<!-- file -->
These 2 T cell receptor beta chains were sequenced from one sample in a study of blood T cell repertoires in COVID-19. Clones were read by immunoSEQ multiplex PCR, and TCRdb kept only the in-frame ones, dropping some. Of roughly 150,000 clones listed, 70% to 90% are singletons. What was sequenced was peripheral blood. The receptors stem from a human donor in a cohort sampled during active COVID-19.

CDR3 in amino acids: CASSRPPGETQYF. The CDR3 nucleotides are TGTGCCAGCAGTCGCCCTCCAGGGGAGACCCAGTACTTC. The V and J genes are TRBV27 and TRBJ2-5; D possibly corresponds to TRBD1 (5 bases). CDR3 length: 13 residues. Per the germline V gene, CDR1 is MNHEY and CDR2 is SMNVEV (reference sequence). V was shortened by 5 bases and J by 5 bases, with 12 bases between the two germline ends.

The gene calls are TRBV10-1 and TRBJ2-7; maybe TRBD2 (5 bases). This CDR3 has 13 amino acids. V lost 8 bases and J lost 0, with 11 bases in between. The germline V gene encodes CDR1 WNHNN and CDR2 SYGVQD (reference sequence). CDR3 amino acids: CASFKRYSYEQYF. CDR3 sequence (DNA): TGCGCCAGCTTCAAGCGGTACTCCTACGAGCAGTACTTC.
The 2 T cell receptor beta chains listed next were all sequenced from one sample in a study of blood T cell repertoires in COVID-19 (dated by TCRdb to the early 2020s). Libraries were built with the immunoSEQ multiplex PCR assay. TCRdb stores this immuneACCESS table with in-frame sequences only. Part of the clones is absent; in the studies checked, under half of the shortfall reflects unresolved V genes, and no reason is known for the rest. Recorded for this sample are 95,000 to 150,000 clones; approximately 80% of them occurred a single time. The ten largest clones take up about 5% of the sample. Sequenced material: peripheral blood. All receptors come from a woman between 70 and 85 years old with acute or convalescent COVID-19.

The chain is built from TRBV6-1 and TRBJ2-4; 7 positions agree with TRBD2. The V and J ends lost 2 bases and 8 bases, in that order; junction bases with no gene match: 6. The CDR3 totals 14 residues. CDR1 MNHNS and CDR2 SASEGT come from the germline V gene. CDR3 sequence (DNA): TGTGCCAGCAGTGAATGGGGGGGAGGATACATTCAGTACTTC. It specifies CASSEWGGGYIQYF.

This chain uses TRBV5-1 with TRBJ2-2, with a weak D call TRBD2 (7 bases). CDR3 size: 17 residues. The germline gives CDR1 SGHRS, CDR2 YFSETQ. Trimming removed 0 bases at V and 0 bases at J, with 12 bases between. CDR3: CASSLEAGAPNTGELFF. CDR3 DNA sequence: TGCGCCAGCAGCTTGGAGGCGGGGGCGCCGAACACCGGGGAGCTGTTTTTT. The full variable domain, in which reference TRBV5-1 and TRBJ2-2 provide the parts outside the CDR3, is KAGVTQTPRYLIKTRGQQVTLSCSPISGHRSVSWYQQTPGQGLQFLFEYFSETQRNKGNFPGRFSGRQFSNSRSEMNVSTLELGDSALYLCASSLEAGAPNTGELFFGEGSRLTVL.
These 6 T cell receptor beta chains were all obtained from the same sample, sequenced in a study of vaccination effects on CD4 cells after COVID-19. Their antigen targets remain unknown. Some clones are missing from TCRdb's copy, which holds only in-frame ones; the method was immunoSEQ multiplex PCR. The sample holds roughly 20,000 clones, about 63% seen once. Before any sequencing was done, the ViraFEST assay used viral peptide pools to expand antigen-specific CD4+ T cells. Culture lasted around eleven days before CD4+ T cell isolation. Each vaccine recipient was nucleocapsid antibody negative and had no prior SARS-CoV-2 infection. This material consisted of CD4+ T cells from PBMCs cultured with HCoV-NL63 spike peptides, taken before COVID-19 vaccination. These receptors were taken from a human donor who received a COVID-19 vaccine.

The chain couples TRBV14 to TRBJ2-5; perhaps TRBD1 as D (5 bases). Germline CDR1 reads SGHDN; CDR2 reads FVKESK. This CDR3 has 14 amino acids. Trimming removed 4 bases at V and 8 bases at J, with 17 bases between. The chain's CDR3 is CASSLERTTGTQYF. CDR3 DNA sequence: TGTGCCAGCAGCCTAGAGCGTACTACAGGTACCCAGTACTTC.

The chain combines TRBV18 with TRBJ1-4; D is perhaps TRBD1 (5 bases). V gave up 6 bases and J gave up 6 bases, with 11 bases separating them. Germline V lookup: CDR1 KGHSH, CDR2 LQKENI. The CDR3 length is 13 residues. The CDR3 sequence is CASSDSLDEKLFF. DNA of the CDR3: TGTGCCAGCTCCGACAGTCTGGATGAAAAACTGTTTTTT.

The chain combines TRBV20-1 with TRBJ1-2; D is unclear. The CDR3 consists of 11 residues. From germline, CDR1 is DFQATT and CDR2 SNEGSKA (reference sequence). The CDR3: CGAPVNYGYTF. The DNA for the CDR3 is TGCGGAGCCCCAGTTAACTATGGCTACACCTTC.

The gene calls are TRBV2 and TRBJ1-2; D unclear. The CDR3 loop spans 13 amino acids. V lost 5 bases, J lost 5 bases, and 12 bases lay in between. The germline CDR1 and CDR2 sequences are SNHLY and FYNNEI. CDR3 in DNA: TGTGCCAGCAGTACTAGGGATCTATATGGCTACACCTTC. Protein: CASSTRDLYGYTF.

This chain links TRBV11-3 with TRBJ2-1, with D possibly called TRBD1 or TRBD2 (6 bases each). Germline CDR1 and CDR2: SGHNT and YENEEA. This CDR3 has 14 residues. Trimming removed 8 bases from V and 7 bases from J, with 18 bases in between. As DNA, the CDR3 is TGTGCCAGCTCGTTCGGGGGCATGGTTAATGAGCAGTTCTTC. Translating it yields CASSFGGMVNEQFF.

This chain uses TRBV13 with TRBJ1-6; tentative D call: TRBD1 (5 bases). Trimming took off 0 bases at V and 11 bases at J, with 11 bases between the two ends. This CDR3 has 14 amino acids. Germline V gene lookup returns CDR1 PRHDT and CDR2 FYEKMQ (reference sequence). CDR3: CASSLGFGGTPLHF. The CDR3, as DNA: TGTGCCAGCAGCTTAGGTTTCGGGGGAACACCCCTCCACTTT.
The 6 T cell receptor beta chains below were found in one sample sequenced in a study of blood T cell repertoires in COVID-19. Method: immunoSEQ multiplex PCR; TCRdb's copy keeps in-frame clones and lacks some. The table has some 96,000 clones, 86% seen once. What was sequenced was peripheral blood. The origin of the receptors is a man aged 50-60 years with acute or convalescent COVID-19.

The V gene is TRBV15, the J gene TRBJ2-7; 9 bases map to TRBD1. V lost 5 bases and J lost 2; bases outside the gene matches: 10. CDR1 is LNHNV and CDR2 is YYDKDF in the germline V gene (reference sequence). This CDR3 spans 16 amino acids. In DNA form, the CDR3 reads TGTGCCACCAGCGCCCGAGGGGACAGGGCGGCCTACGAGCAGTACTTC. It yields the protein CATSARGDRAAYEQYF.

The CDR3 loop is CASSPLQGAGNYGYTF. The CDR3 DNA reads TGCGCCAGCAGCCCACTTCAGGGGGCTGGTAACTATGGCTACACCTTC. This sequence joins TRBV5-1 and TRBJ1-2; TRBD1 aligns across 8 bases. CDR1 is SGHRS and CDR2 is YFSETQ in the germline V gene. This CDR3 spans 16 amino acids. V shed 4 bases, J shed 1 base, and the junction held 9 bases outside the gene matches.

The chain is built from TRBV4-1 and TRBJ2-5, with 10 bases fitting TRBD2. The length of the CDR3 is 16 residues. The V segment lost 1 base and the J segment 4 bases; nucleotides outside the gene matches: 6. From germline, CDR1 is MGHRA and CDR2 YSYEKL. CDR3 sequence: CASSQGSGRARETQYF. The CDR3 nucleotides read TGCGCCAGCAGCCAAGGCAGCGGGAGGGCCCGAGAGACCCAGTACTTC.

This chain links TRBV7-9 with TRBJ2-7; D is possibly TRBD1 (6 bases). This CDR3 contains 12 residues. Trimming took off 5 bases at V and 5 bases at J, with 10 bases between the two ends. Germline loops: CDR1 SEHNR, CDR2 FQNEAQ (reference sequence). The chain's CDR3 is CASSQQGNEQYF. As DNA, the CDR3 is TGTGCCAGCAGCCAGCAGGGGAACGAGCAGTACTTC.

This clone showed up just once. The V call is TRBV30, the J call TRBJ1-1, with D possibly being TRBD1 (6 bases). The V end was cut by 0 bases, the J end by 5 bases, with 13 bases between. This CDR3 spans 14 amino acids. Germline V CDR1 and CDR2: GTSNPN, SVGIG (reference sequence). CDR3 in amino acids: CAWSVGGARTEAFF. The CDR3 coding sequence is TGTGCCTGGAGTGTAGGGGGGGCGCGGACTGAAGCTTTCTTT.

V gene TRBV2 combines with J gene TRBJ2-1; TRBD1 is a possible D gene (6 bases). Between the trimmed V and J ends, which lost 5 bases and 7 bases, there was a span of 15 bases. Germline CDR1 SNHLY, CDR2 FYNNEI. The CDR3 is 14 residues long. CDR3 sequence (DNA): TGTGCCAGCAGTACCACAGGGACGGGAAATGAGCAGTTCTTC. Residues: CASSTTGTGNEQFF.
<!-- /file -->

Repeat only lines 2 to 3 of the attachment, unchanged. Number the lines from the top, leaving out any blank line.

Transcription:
CDR3 in amino acids: CASSRPPGETQYF. The CDR3 nucleotides are TGTGCCAGCAGTCGCCCTCCAGGGGAGACCCAGTACTTC. The V and J genes are TRBV27 and TRBJ2-5; D possibly corresponds to TRBD1 (5 bases). CDR3 length: 13 residues. Per the germline V gene, CDR1 is MNHEY and CDR2 is SMNVEV (reference sequence). V was shortened by 5 bases and J by 5 bases, with 12 bases between the two germline ends.

The gene calls are TRBV10-1 and TRBJ2-7; maybe TRBD2 (5 bases). This CDR3 has 13 amino acids. V lost 8 bases and J lost 0, with 11 bases in between. The germline V gene encodes CDR1 WNHNN and CDR2 SYGVQD (reference sequence). CDR3 amino acids: CASFKRYSYEQYF. CDR3 sequence (DNA): TGCGCCAGCTTCAAGCGGTACTCCTACGAGCAGTACTTC.